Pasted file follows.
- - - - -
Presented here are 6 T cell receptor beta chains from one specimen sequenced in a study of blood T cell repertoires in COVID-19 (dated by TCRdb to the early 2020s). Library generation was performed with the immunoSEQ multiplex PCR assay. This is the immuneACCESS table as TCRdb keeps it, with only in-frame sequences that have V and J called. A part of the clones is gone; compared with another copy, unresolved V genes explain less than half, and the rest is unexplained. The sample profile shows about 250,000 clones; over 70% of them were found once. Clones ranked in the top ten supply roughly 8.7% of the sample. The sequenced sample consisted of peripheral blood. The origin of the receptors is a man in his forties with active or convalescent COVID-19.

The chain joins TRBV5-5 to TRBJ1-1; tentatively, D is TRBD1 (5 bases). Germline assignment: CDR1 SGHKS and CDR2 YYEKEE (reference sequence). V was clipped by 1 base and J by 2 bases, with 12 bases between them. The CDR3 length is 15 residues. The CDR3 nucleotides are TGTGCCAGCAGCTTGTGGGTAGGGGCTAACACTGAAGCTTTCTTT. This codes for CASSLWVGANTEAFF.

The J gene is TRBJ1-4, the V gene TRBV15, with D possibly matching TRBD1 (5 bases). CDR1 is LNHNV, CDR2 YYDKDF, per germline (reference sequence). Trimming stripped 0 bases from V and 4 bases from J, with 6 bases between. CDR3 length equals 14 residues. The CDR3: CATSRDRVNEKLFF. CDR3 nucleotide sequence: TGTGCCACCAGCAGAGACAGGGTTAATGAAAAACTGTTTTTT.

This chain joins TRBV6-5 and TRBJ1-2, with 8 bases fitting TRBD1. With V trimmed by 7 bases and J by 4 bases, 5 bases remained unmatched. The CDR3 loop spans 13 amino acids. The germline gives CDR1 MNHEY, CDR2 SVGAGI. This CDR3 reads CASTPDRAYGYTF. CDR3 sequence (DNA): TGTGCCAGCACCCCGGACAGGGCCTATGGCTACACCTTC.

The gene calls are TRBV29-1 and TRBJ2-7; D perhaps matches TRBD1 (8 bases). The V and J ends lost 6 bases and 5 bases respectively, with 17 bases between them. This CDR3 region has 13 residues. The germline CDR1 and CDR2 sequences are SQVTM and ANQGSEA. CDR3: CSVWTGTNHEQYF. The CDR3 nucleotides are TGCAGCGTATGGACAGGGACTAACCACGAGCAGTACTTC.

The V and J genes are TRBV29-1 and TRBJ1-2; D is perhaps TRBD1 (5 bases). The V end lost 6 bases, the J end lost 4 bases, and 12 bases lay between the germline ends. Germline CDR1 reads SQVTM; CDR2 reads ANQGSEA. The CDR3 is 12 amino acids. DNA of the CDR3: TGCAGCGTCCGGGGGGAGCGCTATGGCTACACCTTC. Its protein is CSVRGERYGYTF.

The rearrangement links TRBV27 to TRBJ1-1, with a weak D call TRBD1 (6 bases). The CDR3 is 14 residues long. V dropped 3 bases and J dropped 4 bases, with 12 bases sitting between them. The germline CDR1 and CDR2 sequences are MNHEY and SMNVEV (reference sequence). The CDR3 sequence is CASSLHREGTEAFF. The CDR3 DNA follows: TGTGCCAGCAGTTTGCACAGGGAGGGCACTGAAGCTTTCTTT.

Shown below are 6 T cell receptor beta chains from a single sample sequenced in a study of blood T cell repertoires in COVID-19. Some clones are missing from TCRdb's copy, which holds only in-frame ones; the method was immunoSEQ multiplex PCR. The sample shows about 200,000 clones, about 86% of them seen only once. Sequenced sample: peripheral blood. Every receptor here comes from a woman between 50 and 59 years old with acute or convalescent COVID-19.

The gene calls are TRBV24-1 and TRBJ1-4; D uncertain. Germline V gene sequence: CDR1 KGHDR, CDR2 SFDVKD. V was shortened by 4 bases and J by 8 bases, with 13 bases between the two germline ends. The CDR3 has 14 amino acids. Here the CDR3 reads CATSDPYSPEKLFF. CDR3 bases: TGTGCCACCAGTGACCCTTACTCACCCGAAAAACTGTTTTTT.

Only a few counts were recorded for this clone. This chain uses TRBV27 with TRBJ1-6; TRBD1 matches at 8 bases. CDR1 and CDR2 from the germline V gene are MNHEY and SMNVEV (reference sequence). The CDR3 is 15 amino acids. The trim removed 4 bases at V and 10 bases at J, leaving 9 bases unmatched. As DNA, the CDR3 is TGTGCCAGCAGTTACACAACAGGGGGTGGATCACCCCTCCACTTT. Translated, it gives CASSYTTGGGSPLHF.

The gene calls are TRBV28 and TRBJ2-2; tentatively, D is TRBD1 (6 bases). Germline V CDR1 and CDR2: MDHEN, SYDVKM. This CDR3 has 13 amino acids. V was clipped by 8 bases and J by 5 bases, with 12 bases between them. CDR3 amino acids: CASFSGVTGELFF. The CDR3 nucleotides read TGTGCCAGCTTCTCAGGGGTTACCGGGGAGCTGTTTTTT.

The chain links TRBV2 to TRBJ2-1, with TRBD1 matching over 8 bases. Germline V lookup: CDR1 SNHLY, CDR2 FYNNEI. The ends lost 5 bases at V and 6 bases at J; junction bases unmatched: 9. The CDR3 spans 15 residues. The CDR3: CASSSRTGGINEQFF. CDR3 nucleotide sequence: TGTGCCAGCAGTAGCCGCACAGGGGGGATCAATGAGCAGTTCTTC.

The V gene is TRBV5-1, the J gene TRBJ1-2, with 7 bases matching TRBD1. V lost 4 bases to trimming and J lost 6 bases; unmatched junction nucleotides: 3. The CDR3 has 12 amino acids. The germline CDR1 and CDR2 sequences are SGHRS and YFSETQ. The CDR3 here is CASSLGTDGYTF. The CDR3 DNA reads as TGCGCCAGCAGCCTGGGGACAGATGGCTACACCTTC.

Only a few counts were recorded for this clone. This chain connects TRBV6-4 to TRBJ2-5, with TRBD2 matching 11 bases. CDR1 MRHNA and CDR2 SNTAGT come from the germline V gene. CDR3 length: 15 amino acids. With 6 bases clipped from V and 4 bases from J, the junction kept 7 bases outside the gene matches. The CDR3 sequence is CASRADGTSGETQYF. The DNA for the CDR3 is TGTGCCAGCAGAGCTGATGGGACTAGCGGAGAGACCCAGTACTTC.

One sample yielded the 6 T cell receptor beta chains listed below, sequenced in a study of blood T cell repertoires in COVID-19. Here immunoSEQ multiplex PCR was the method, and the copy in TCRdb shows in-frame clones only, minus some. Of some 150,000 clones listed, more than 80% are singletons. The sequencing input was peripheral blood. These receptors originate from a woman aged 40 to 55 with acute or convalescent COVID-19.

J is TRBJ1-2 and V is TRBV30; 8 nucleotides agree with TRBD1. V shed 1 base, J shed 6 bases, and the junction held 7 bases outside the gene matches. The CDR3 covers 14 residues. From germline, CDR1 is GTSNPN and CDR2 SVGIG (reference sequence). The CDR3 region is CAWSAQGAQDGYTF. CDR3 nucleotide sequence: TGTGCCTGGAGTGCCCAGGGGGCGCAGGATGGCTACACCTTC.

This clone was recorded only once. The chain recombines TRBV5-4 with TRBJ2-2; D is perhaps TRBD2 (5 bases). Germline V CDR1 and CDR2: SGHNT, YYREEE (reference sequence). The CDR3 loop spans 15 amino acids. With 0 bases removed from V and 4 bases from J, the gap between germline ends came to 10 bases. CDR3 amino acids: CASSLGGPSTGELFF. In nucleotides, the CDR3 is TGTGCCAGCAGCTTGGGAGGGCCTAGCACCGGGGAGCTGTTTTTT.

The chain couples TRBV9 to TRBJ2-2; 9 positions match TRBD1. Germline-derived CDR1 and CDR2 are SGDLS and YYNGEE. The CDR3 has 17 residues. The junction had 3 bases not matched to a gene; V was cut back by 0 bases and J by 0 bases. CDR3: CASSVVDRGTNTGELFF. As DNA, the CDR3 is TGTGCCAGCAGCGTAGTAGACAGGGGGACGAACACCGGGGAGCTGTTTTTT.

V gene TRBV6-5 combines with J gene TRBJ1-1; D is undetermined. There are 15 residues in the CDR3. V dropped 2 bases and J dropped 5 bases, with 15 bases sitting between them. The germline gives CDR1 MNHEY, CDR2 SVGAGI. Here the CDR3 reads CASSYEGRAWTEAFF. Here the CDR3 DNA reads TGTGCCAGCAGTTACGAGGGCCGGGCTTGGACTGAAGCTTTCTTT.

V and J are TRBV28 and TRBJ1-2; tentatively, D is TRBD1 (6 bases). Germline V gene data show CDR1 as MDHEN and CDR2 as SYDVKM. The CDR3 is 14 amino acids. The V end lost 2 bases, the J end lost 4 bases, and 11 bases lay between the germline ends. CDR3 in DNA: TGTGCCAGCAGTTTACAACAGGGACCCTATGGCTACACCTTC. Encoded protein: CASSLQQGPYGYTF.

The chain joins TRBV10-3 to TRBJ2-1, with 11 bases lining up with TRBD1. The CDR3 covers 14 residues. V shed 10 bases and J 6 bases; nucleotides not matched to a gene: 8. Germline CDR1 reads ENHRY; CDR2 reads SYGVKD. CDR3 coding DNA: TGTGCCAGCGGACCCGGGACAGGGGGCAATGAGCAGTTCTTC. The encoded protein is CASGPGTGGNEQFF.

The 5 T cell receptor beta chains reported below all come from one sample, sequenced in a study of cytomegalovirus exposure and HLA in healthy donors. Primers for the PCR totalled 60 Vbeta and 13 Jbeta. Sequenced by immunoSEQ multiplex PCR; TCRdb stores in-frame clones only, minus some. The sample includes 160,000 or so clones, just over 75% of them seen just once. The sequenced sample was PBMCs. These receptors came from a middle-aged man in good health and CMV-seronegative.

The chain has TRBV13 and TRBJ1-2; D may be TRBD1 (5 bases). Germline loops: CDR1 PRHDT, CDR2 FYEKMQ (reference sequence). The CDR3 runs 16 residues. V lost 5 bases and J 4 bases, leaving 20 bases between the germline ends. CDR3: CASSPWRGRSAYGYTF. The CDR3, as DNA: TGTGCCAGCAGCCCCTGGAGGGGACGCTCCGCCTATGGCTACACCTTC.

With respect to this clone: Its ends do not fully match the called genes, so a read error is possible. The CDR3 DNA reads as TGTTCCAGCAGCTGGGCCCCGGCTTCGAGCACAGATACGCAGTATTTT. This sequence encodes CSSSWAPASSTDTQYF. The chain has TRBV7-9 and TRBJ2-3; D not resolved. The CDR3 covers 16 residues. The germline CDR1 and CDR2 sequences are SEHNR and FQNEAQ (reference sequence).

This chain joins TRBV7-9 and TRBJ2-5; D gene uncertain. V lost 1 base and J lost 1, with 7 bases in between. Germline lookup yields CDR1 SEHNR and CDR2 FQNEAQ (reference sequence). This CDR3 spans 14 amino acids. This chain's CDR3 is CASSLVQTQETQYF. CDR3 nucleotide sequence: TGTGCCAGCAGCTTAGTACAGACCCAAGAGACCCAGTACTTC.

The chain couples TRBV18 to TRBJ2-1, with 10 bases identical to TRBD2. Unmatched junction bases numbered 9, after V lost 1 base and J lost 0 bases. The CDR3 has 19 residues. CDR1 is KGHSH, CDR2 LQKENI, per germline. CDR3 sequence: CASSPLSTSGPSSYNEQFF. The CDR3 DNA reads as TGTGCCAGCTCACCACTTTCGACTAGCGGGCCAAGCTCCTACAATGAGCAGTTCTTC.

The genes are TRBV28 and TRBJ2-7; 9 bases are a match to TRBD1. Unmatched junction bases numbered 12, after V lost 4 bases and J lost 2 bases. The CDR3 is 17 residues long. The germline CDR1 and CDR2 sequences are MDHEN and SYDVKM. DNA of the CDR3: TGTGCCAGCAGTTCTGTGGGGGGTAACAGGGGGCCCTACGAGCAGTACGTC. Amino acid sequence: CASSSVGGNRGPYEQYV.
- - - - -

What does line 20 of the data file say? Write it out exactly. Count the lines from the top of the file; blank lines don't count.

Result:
V and J are TRBV28 and TRBJ1-2; tentatively, D is TRBD1 (6 bases). Germline V gene data show CDR1 as MDHEN and CDR2 as SYDVKM. The CDR3 is 14 amino acids. The V end lost 2 bases, the J end lost 4 bases, and 11 bases lay between the germline ends. CDR3 in DNA: TGTGCCAGCAGTTTACAACAGGGACCCTATGGCTACACCTTC. Encoded protein: CASSLQQGPYGYTF.